Yesterday one of our fellow brothers went to be with the Lord. He was 90 years old. Christianity Today’s article explains far better than I could. He was a renowned evangelist and an accomplished author. Many of his books still stand as forces in the Christian and academic world. Though his time on this earth was not always cordial, his influence stretches far beyond anything we can even comprehend at this point in history. He is today with his Lord and Savior, and will be celebrated yet sorely missed.
In his own words, Stott described his coming to Christ like this, “As a typical adolescent, I was aware of two things about myself, though doubtless I could not have articulated them in these terms then. First, if there was a God, I was estranged from him. I tried to find him, but he seemed to be enveloped in a fog I could not penetrate. Secondly, I was defeated. I knew the kind of person I was, and also the kind of person I longed to be. Between the ideal and the reality there was a great gulf fixed. I had high ideals but a weak will. . . . [W]hat brought me to Christ was this sense of defeat and of estrangement, and the astonishing news that the historic Christ offered to meet the very needs of which I was conscious.”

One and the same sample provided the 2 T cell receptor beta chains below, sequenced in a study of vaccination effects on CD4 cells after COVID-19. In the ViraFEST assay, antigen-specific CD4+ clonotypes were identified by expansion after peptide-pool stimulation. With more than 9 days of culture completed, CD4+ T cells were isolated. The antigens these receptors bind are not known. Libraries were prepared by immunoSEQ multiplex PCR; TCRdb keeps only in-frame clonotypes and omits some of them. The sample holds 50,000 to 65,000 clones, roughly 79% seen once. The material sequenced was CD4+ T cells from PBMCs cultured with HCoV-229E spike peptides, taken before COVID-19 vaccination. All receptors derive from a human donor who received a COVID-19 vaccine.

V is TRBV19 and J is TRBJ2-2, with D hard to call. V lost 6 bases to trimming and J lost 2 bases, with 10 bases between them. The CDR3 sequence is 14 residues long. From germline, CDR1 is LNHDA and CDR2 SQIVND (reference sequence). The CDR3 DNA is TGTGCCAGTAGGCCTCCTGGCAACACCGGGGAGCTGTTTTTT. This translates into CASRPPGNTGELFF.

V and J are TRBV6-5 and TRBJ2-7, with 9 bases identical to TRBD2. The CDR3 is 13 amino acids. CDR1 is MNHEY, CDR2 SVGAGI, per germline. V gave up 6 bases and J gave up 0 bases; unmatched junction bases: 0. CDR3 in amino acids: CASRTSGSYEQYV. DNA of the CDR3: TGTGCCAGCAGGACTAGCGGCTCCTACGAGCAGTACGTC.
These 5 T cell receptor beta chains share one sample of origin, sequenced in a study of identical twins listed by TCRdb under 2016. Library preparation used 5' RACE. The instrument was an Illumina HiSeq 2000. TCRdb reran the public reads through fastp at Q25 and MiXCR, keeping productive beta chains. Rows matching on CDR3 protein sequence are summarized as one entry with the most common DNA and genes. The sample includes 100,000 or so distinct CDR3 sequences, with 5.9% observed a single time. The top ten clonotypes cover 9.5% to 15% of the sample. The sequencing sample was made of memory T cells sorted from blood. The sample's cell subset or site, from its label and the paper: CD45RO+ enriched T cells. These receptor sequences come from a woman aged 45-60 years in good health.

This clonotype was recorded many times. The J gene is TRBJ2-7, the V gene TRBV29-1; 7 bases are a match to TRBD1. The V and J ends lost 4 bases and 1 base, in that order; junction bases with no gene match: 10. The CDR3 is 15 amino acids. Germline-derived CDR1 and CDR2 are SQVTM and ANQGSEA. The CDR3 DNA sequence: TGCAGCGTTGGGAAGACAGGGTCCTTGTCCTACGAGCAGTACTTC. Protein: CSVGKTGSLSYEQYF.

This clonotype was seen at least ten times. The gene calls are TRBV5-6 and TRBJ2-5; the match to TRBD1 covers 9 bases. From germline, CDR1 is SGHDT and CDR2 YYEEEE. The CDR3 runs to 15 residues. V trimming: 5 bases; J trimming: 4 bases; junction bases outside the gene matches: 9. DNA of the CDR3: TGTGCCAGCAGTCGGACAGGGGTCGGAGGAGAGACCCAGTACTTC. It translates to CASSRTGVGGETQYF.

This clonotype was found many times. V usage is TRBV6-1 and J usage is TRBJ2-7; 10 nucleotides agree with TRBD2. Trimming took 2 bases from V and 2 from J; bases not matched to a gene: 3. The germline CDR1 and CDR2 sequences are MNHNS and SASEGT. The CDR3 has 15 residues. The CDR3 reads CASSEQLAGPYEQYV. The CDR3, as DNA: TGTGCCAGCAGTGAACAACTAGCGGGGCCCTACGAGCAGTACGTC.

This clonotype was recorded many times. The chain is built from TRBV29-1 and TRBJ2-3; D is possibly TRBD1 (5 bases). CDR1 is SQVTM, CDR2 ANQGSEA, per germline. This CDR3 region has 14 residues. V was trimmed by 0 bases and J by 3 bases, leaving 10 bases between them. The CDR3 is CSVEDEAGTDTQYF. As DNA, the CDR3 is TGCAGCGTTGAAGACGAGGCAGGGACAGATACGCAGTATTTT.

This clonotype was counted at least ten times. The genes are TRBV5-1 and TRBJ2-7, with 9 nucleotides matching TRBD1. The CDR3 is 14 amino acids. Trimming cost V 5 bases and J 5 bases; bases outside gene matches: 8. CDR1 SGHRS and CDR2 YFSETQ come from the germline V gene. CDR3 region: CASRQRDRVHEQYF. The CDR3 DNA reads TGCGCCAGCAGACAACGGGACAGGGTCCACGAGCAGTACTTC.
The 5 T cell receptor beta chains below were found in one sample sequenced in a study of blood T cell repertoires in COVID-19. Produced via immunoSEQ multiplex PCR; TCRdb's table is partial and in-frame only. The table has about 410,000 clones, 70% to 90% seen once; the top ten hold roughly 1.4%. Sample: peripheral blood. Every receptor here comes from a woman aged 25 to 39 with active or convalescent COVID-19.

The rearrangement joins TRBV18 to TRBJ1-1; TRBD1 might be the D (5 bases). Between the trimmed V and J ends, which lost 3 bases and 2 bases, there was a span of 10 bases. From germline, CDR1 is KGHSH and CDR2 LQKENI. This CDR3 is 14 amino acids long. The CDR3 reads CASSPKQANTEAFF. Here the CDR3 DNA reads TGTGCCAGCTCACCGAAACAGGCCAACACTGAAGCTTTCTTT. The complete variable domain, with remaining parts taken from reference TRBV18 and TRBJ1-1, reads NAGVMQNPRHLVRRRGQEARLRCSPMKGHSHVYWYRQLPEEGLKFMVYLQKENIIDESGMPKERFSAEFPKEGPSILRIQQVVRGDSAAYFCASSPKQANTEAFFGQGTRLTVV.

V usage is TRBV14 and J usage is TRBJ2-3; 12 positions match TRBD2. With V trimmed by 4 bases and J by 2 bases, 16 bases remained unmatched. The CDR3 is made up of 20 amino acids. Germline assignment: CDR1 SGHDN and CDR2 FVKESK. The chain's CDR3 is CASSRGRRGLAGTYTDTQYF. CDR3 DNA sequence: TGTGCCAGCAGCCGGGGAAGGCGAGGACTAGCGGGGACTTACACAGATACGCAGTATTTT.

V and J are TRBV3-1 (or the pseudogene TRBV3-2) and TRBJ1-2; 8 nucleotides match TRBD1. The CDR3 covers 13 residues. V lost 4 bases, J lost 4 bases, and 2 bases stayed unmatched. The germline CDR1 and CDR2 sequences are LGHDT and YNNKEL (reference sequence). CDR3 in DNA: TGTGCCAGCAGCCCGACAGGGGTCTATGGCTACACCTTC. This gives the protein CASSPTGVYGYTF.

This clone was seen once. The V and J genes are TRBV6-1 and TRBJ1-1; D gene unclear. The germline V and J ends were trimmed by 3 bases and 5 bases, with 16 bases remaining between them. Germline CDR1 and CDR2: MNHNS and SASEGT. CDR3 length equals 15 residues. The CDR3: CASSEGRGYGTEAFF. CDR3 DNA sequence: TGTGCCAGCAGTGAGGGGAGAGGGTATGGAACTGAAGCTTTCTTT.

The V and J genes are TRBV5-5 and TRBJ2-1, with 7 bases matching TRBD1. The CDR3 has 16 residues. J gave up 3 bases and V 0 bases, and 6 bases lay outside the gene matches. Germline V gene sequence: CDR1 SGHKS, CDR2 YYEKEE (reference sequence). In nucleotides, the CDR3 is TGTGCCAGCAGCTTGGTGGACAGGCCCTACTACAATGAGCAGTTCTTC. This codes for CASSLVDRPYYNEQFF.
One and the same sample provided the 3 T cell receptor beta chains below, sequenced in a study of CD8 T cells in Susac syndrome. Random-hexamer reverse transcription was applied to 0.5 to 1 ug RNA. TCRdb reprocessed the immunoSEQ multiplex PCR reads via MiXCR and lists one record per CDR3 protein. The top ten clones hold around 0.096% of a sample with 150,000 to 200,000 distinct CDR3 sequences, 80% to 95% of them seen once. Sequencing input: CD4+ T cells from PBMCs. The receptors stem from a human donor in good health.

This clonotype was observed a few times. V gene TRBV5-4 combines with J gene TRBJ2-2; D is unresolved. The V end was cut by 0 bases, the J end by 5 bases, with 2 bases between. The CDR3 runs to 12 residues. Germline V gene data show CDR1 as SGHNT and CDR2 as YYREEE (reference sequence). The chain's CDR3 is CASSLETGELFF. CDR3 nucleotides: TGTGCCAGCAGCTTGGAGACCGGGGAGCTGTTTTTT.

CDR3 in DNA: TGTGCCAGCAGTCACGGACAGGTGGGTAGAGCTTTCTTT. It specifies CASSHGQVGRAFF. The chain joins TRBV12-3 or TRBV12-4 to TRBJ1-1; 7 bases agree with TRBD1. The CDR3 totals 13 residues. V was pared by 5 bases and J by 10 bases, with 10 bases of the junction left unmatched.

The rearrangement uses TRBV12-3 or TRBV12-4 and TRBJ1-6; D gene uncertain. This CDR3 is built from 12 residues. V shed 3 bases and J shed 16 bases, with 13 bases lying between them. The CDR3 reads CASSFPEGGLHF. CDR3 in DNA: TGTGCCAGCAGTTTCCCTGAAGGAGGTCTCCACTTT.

From Christianity Today:
“An evangelical is a plain, ordinary Christian,” John Stott told Christianity Today in an October 2006 interview. From his conversion at Rugby secondary school in 1938 to his death in 2011 at 90 years old, Stott exemplified how extraordinary plain, ordinary Christianity can be. He was not known as an original thinker, nor did he seek to be. He always turned to the Bible for understanding, and his unforgettable gift was to penetrate and explain the Scriptures. As editor Kenneth Kantzer wrote in CT’s pages in 1981, “When I hear him expound a text, invariably I exclaim to myself, ‘That’s exactly what it means! Why didn’t I see it before?'”